Wyclef Jean: The EP is six songs coming out on iTunes. It’s called ‘The Haitian Experience.’ The EP is just basically everything you’ve been seeing on TV for the past two months that I’ve been going through. If you was like, “If I could ask Wyclef a question,” I talk about it all on the EP. It starts off with this song called “The Haitian Experience” where I talk about coming to the States and how that was. I got another joint on there called “The Earthquake,” and earthquake is not just earthquake in Haiti — it’s Chile, Indonesia, and what would you do if the earthquake came to America? What would be our reaction? So we should start planning for disasters before they happen. So, the EP is supposed to lead you into the album next summer which is ‘The Haitian Experience.’

Sydney: How did Haiti inspire you to write the songs on the EP?

Wyclef Jean: The songs on the EP [are] the experience of the world. It’s sort of like, what’s my experience? Leaving Haiti at nine years old, coming to Brooklyn, then moving to New Jersey, then making it big, then traveling the world. And then taking the dream back to Haiti. That’s what the album’s about.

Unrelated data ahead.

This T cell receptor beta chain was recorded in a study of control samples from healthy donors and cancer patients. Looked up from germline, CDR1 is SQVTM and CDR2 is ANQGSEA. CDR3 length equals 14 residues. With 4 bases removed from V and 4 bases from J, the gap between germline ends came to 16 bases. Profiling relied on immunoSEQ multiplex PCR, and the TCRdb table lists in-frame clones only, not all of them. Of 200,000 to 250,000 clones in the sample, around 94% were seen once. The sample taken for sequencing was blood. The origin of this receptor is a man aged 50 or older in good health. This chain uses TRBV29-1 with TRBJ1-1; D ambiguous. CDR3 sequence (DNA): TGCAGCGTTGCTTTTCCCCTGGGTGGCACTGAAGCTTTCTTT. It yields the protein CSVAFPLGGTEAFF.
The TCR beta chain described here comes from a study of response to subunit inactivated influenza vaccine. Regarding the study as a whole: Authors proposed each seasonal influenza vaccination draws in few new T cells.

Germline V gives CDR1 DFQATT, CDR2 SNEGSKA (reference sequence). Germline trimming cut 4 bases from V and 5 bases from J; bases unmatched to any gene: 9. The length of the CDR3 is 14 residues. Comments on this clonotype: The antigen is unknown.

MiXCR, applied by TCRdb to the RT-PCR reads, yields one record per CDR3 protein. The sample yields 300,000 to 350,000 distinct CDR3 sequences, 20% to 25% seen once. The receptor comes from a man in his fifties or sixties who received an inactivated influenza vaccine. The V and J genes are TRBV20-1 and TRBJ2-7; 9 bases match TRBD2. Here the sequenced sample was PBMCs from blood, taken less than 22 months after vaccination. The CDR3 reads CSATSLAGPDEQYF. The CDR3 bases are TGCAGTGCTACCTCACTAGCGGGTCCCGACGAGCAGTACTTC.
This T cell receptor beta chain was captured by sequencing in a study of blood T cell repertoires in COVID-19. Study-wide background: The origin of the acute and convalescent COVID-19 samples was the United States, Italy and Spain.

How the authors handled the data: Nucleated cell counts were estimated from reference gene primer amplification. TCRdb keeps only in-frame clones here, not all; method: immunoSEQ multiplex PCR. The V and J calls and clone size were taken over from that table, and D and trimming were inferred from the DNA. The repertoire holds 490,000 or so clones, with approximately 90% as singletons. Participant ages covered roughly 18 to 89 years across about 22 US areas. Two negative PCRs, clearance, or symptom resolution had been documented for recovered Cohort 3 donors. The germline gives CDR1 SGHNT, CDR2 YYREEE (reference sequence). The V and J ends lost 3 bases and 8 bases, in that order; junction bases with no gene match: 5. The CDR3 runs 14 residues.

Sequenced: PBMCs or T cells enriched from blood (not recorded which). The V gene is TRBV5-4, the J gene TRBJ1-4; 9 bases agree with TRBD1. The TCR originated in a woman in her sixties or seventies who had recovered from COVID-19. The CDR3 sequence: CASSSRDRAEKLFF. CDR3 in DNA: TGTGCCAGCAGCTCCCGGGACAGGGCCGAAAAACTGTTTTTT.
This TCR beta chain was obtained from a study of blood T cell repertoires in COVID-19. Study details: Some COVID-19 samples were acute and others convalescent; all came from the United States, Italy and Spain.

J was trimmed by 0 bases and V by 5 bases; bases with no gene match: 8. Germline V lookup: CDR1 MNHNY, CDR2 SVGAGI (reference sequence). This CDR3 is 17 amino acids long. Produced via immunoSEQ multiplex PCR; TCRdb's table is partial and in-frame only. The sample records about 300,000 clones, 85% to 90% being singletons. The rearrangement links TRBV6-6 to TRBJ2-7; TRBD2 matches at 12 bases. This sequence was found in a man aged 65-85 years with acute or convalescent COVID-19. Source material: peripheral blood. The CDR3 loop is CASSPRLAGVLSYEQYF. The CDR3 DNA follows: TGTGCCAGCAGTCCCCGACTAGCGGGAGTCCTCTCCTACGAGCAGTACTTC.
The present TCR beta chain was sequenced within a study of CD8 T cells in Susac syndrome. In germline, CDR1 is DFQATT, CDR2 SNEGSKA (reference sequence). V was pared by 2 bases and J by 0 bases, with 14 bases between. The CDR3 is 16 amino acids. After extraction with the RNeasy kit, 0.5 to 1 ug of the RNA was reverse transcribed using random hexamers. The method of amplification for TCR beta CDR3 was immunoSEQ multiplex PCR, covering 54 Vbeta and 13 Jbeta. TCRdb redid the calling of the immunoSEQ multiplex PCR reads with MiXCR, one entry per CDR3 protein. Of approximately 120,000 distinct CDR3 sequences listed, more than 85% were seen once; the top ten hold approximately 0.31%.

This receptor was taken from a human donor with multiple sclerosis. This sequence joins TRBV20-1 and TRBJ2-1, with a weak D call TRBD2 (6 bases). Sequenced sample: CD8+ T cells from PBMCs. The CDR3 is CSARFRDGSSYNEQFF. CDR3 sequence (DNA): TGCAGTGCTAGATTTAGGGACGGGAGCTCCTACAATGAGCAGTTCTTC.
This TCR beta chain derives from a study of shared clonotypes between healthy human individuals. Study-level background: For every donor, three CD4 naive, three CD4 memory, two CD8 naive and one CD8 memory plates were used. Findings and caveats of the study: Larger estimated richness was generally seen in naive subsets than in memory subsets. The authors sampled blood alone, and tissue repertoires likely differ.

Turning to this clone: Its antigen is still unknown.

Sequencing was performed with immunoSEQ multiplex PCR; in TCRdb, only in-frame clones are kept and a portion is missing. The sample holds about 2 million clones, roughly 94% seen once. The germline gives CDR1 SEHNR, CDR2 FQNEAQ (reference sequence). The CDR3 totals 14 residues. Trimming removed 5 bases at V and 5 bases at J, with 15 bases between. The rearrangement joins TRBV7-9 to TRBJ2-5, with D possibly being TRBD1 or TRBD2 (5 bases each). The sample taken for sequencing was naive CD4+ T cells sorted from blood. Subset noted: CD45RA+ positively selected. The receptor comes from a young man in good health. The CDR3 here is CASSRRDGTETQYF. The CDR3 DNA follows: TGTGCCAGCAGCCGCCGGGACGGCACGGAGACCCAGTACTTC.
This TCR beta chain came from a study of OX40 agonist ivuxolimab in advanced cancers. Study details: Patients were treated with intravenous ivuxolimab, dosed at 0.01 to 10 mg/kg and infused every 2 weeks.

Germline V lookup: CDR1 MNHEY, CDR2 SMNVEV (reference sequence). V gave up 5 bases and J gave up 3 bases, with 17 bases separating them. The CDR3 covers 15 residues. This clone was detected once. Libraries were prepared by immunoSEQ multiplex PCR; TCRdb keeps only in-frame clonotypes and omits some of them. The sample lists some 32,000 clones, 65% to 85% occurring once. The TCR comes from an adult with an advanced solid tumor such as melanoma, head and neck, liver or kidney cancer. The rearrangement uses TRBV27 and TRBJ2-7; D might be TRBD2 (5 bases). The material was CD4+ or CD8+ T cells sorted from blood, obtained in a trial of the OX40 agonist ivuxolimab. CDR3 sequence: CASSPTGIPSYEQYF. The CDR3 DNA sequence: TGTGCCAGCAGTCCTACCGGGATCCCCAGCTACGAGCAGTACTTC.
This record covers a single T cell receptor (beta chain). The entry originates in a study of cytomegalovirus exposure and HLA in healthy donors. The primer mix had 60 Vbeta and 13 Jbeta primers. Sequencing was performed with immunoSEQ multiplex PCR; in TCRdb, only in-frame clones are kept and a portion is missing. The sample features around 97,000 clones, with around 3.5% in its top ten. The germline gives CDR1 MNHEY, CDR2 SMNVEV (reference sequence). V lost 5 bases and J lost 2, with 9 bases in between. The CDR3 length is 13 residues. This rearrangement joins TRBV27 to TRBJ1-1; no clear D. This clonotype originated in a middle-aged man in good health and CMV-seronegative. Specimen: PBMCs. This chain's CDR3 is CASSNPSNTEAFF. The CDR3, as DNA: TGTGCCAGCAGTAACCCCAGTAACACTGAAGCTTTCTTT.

Sydney: Why did you want to become president of Haiti?

Wyclef Jean: I wanted to become the president of Haiti because when I looked at what has been going on in Haiti in the time from when my dad was leaving Haiti up to now, I feel that the population of the youth — over 52% of the population — has not been included in Haiti. The only way that I felt that the international community will pay attention to the 52% of this generation that is not really included in anything was if I ran for president, and could have been the voice of the youth.

Sydney: What are some of your future plans?

Wyclef Jean: I’m going to put this album out. We’re gonna do a big tour around it, so I’ll make sure I come and play in Brooklyn. I’ll play early too, so y’a'll can see me. On the ground, continuing working with Haiti. Continuing working with the foundation Yele Haiti, and continuing helping the Haitian people while I’m alive.

Citizen SchoolsReporting by Citizen Schools “Press Pass” Apprentices: Helen Bauer, Carl Brown, Bryonna Charles, Taylor Clark, Courtney Douglas, Ahmad Grinnage, Alanna Grinnage, Alyssa Grinnage, Campbell Harding, Lauryn Jean-Pierre, Tatiana Jones, Shakyra Lipscomb, Sydney Lyte, Ashley Mitchell, Essence Nipper, Isabella Oliva, Legacy Perrin, Justine Watkins, Eric Wefald

Citizen Schools “Press Pass” Teaching Fellow: Amy Parker

Citizen Schools “Press Pass” Citizen Teachers from AOL: Gaylord Fields, Tracey Ford, Melissa Olund